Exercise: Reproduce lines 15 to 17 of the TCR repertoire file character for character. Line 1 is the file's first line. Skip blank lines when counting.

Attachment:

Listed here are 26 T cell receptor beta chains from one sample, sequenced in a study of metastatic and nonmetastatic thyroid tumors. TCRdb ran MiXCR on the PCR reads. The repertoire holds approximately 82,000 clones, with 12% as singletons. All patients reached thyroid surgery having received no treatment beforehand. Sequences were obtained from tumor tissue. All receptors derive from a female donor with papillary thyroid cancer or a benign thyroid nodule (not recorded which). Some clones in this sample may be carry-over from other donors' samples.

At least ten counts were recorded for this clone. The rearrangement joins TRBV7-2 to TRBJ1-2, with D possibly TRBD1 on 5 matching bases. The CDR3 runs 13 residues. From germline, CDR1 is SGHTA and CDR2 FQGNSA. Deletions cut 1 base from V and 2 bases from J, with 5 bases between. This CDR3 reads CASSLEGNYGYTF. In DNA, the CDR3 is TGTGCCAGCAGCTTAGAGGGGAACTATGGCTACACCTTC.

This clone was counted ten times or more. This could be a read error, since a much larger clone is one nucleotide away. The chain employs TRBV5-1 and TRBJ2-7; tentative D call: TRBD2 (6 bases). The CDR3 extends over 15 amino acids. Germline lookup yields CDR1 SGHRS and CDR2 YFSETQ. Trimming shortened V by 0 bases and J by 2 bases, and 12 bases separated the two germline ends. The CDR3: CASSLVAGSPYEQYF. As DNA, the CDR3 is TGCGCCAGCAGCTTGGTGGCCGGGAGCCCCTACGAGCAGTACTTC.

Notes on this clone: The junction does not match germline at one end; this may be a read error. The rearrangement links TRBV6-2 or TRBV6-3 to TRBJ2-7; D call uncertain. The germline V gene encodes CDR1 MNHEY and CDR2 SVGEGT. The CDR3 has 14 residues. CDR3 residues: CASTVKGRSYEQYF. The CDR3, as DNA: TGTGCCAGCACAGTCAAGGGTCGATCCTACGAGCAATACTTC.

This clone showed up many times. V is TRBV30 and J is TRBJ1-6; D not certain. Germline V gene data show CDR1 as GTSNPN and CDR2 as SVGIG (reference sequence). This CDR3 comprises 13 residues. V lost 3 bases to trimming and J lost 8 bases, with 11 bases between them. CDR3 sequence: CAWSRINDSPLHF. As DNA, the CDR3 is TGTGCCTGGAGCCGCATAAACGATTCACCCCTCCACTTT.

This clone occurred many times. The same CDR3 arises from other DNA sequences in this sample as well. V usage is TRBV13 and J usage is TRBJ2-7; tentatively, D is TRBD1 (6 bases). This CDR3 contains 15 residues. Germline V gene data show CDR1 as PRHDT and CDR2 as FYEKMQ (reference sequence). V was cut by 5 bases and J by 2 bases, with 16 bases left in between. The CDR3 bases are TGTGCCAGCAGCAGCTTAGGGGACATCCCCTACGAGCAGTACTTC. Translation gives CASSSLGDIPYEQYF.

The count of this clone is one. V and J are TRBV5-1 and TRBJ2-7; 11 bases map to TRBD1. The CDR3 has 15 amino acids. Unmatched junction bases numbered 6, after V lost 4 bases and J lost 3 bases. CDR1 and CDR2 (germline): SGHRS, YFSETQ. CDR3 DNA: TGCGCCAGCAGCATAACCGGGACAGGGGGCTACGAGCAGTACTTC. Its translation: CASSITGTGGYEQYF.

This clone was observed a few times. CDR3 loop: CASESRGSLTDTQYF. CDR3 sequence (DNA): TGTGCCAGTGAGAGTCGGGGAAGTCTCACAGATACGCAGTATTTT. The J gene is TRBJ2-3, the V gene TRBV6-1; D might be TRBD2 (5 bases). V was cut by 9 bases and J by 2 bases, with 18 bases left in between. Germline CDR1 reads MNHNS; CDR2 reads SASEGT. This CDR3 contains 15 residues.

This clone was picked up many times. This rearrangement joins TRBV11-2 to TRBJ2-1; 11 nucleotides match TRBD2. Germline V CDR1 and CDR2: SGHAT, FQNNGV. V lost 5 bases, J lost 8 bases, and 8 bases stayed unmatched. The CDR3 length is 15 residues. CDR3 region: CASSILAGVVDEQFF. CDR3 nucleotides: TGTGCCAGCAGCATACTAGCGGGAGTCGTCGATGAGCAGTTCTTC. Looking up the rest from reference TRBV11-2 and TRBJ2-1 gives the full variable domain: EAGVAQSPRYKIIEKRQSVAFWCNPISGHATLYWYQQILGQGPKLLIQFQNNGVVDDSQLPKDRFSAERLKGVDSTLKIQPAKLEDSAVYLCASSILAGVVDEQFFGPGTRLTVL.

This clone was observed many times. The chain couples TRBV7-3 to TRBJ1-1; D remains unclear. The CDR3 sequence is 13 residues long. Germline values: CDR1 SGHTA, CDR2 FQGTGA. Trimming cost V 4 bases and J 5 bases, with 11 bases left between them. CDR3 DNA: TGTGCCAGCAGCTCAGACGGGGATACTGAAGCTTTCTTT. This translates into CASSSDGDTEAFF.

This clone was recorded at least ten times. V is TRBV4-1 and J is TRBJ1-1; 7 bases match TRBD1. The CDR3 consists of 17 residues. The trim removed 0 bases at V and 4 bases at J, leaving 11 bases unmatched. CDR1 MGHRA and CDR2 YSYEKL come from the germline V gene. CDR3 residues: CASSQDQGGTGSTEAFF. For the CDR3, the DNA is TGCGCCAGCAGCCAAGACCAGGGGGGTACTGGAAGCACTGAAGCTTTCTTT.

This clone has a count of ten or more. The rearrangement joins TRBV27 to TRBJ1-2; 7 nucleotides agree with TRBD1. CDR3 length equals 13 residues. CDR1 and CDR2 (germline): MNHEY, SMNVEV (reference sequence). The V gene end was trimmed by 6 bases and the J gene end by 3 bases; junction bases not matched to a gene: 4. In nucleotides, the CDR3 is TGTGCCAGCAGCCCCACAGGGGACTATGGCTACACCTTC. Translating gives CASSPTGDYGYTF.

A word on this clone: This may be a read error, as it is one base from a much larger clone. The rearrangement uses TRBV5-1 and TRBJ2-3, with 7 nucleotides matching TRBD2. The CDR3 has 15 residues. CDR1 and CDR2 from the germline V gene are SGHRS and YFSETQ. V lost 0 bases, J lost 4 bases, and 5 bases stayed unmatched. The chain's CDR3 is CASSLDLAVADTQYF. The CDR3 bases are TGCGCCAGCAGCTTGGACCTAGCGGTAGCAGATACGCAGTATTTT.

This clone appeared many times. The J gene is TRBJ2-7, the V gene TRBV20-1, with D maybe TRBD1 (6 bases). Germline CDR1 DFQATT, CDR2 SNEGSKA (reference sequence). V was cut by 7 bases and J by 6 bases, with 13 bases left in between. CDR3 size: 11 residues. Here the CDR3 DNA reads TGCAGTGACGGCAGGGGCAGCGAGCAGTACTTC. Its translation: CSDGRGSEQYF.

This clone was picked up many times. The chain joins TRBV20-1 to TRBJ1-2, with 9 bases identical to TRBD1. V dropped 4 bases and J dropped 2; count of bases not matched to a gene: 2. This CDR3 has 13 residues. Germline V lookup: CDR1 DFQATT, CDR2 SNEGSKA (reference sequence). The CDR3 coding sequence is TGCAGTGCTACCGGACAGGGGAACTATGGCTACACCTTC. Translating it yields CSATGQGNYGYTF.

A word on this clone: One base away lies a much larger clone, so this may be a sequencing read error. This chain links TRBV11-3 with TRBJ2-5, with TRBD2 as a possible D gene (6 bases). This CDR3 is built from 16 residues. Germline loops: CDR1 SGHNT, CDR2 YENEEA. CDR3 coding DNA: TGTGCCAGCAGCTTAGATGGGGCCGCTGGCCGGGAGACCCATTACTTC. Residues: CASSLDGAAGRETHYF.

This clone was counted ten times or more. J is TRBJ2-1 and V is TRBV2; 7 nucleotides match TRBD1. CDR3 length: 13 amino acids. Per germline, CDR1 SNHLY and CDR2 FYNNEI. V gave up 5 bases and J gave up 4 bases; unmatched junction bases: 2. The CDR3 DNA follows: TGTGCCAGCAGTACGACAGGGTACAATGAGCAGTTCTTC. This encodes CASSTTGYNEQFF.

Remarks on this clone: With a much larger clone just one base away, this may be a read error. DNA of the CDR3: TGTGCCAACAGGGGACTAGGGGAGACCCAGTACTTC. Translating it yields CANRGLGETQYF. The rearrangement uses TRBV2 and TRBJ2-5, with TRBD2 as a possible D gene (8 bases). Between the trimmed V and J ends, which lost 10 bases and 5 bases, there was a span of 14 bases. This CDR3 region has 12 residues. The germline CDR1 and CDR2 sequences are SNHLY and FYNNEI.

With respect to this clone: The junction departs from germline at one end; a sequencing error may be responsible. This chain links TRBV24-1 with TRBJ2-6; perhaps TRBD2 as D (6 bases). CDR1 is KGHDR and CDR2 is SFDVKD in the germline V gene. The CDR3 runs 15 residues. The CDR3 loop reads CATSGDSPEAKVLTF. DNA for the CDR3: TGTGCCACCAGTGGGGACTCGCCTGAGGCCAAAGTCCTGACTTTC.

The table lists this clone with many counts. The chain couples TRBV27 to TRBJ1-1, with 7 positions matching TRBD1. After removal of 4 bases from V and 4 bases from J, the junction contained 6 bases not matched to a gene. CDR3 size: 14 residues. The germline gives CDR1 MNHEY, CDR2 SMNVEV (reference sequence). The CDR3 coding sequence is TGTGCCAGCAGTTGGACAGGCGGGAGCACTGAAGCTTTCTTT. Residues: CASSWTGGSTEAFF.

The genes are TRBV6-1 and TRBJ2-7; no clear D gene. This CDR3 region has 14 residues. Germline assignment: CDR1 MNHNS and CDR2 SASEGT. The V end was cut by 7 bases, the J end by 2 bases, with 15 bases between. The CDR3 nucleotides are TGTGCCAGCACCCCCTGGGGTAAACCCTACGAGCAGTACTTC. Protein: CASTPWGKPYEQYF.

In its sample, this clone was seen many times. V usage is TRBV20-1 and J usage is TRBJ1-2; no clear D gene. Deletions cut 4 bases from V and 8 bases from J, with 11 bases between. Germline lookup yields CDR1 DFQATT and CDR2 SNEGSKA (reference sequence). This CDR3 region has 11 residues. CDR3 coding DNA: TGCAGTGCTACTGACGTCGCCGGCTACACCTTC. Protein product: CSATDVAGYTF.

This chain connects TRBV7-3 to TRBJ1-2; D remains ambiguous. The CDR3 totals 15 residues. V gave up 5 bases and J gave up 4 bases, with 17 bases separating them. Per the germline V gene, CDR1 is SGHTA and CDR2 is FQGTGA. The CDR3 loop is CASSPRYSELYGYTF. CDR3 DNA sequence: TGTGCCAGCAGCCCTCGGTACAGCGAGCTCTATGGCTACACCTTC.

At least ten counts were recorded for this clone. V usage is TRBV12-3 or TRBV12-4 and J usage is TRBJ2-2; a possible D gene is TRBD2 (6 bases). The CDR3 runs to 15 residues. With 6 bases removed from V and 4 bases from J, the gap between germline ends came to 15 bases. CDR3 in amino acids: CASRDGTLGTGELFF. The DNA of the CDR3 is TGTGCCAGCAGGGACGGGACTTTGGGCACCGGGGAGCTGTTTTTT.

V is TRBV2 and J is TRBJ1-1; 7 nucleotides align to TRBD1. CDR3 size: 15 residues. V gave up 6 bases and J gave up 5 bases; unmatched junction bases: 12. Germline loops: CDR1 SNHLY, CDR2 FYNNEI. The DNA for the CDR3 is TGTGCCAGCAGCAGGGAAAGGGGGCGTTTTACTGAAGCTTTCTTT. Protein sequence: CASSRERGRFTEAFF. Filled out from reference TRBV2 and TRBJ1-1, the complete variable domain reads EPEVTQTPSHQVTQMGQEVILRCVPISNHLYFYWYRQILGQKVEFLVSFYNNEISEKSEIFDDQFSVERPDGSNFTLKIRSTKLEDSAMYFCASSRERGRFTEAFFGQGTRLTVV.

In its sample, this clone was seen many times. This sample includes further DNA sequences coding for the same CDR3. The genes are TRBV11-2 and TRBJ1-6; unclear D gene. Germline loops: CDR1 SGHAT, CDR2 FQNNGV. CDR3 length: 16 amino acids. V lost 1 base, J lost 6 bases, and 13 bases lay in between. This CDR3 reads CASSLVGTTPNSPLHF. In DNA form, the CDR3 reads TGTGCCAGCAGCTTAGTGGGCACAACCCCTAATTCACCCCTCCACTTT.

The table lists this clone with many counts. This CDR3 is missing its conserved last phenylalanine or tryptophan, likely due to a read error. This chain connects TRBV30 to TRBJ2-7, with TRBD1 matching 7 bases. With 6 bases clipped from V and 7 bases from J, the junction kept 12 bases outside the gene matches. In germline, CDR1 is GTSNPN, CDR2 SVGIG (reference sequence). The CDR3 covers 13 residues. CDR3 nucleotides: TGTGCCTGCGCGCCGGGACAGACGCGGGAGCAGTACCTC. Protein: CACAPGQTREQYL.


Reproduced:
This clone was picked up many times. The chain joins TRBV20-1 to TRBJ1-2, with 9 bases identical to TRBD1. V dropped 4 bases and J dropped 2; count of bases not matched to a gene: 2. This CDR3 has 13 residues. Germline V lookup: CDR1 DFQATT, CDR2 SNEGSKA (reference sequence). The CDR3 coding sequence is TGCAGTGCTACCGGACAGGGGAACTATGGCTACACCTTC. Translating it yields CSATGQGNYGYTF.

A word on this clone: One base away lies a much larger clone, so this may be a sequencing read error. This chain links TRBV11-3 with TRBJ2-5, with TRBD2 as a possible D gene (6 bases). This CDR3 is built from 16 residues. Germline loops: CDR1 SGHNT, CDR2 YENEEA. CDR3 coding DNA: TGTGCCAGCAGCTTAGATGGGGCCGCTGGCCGGGAGACCCATTACTTC. Residues: CASSLDGAAGRETHYF.

This clone was counted ten times or more. J is TRBJ2-1 and V is TRBV2; 7 nucleotides match TRBD1. CDR3 length: 13 amino acids. Per germline, CDR1 SNHLY and CDR2 FYNNEI. V gave up 5 bases and J gave up 4 bases; unmatched junction bases: 2. The CDR3 DNA follows: TGTGCCAGCAGTACGACAGGGTACAATGAGCAGTTCTTC. This encodes CASSTTGYNEQFF.